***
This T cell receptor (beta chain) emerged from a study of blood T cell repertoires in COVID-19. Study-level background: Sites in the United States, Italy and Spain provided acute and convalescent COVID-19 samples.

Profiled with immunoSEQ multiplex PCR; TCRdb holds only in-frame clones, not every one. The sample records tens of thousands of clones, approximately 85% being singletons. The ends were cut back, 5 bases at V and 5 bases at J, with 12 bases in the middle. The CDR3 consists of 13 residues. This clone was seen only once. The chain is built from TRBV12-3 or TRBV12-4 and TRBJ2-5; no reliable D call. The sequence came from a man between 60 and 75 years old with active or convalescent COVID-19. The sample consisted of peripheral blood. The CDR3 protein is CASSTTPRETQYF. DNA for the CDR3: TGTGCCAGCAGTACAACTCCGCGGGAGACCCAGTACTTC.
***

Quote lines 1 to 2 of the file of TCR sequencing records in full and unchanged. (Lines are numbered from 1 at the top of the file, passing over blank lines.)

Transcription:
This T cell receptor (beta chain) emerged from a study of blood T cell repertoires in COVID-19. Study-level background: Sites in the United States, Italy and Spain provided acute and convalescent COVID-19 samples.

Profiled with immunoSEQ multiplex PCR; TCRdb holds only in-frame clones, not every one. The sample records tens of thousands of clones, approximately 85% being singletons. The ends were cut back, 5 bases at V and 5 bases at J, with 12 bases in the middle. The CDR3 consists of 13 residues. This clone was seen only once. The chain is built from TRBV12-3 or TRBV12-4 and TRBJ2-5; no reliable D call. The sequence came from a man between 60 and 75 years old with active or convalescent COVID-19. The sample consisted of peripheral blood. The CDR3 protein is CASSTTPRETQYF. DNA for the CDR3: TGTGCCAGCAGTACAACTCCGCGGGAGACCCAGTACTTC.